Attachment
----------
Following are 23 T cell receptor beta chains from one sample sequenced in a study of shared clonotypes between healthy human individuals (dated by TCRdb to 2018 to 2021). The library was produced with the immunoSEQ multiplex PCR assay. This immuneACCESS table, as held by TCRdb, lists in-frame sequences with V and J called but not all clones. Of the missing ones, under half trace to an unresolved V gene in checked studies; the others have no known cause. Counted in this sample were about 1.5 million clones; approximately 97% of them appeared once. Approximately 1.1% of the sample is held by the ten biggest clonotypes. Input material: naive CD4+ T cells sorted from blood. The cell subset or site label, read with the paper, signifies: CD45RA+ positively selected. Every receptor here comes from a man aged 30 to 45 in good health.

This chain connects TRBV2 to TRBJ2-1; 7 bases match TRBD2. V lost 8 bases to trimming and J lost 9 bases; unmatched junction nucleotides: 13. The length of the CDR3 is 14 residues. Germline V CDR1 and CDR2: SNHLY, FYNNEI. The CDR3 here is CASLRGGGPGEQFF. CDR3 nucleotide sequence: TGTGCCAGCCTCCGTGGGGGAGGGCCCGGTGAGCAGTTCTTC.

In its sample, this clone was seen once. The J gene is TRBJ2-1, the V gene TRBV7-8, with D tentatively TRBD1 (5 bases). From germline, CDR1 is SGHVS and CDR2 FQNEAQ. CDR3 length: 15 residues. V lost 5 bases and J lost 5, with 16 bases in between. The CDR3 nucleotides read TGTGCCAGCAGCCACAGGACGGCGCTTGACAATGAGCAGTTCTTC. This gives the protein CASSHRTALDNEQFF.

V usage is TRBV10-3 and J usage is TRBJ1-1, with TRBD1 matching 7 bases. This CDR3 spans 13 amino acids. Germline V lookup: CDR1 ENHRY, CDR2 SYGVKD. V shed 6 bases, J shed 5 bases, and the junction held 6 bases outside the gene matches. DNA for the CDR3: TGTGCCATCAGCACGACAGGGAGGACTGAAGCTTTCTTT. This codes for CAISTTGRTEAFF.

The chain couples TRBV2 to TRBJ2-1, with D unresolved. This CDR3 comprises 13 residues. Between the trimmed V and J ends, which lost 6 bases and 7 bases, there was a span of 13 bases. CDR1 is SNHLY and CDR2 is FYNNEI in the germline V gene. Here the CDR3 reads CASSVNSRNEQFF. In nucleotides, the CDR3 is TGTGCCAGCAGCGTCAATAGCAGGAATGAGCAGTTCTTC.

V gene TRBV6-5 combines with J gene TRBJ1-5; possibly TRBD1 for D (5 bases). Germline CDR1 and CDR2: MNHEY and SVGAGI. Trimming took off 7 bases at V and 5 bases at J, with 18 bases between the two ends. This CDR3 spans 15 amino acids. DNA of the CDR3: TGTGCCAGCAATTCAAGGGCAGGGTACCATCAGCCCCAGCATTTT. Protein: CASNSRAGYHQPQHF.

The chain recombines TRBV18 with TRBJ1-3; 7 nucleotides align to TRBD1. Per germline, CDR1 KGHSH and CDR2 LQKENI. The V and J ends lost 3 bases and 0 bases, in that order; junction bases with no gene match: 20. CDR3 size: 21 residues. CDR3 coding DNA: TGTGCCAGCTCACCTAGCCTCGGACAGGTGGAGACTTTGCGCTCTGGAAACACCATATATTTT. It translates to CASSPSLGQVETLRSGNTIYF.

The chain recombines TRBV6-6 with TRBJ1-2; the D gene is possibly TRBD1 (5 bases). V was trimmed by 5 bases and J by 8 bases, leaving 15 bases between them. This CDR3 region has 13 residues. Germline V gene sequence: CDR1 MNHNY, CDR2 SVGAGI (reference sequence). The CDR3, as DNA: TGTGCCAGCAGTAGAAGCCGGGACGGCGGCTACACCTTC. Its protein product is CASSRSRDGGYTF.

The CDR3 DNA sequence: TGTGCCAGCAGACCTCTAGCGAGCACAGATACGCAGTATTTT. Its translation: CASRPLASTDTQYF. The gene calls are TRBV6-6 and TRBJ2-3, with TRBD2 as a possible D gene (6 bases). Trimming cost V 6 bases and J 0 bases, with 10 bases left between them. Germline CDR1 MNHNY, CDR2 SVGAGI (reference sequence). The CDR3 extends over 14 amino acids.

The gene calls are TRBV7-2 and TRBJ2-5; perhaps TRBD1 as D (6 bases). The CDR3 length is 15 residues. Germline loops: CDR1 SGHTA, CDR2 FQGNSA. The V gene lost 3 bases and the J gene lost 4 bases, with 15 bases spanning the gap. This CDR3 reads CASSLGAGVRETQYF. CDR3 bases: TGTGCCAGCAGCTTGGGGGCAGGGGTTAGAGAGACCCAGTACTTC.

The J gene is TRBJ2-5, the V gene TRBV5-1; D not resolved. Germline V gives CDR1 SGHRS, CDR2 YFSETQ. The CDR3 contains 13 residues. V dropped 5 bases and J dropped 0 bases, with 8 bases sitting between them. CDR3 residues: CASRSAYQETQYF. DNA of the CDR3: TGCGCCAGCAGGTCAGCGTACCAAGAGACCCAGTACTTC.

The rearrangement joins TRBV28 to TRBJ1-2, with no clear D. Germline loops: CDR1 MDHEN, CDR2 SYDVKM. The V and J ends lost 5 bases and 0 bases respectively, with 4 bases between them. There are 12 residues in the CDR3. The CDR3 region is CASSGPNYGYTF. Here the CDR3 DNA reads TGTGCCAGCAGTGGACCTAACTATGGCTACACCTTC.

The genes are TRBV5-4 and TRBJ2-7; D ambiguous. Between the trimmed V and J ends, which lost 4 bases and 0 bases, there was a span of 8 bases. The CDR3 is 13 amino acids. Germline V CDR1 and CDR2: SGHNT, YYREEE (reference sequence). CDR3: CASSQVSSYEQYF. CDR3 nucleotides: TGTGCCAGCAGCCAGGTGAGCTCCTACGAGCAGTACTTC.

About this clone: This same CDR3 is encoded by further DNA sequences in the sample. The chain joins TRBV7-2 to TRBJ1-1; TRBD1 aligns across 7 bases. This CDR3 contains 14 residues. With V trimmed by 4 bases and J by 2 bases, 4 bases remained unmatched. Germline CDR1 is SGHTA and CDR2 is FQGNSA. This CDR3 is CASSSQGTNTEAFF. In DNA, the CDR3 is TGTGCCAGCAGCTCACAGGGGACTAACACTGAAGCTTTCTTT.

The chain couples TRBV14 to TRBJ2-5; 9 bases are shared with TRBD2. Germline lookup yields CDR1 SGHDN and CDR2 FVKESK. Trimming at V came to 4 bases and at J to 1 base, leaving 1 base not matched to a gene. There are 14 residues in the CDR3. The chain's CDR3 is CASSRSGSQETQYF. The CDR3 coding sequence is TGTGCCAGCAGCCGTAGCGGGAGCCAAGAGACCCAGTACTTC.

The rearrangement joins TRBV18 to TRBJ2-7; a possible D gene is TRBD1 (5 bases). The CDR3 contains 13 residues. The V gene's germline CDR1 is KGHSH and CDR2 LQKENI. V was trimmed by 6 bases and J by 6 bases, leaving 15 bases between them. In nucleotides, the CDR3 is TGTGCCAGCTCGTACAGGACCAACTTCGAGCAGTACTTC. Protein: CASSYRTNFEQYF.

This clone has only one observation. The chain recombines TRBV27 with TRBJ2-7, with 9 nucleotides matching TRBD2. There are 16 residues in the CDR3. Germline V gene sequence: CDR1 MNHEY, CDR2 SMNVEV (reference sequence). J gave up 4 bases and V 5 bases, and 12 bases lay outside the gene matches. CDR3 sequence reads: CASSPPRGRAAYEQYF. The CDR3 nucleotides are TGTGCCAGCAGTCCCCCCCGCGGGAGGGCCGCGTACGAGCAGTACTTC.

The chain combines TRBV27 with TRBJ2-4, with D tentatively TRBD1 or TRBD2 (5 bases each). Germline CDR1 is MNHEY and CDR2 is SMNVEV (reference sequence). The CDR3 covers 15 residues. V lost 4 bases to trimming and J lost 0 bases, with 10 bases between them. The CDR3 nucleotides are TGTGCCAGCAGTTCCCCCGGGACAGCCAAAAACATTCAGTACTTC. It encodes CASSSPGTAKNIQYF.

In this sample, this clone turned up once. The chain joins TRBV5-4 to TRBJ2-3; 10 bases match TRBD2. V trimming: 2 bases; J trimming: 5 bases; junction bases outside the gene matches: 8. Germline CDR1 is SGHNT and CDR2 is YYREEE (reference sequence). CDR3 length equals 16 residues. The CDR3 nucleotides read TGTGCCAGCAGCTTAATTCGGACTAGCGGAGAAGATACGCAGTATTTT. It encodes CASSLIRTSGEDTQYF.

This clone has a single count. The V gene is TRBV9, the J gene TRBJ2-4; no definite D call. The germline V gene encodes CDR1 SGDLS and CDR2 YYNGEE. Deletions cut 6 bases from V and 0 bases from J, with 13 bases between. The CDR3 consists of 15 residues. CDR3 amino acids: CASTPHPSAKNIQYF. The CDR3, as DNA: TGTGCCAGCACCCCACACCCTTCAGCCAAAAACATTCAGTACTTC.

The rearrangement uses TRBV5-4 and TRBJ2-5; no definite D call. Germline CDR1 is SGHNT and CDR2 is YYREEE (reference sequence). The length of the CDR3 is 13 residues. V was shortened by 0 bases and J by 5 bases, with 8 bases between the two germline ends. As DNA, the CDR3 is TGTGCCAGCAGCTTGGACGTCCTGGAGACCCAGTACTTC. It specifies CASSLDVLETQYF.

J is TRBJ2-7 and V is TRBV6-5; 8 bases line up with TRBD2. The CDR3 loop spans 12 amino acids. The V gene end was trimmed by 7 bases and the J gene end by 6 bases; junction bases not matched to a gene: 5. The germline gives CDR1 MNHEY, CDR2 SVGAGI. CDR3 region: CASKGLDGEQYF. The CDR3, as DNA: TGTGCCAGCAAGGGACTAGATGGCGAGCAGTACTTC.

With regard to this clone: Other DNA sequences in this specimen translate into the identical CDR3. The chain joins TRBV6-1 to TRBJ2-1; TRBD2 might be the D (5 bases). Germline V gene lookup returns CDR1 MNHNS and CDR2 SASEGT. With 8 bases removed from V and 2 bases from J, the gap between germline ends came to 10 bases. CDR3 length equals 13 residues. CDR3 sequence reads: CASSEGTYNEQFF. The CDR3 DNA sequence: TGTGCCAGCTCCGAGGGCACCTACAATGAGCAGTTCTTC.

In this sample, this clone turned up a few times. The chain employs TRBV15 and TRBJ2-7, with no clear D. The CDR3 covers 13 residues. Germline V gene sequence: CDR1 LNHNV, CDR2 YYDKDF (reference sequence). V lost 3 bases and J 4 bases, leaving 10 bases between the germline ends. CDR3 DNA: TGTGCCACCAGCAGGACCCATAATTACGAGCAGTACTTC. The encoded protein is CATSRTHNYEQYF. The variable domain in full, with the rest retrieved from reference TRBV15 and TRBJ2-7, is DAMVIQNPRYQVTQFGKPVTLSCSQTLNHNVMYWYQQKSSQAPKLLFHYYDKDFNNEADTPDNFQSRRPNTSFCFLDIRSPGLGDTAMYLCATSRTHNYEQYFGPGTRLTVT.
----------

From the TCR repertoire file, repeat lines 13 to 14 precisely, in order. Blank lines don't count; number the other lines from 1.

The genes are TRBV5-4 and TRBJ2-7; D ambiguous. Between the trimmed V and J ends, which lost 4 bases and 0 bases, there was a span of 8 bases. The CDR3 is 13 amino acids. Germline V CDR1 and CDR2: SGHNT, YYREEE (reference sequence). CDR3: CASSQVSSYEQYF. CDR3 nucleotides: TGTGCCAGCAGCCAGGTGAGCTCCTACGAGCAGTACTTC.

About this clone: This same CDR3 is encoded by further DNA sequences in the sample. The chain joins TRBV7-2 to TRBJ1-1; TRBD1 aligns across 7 bases. This CDR3 contains 14 residues. With V trimmed by 4 bases and J by 2 bases, 4 bases remained unmatched. Germline CDR1 is SGHTA and CDR2 is FQGNSA. This CDR3 is CASSSQGTNTEAFF. In DNA, the CDR3 is TGTGCCAGCAGCTCACAGGGGACTAACACTGAAGCTTTCTTT.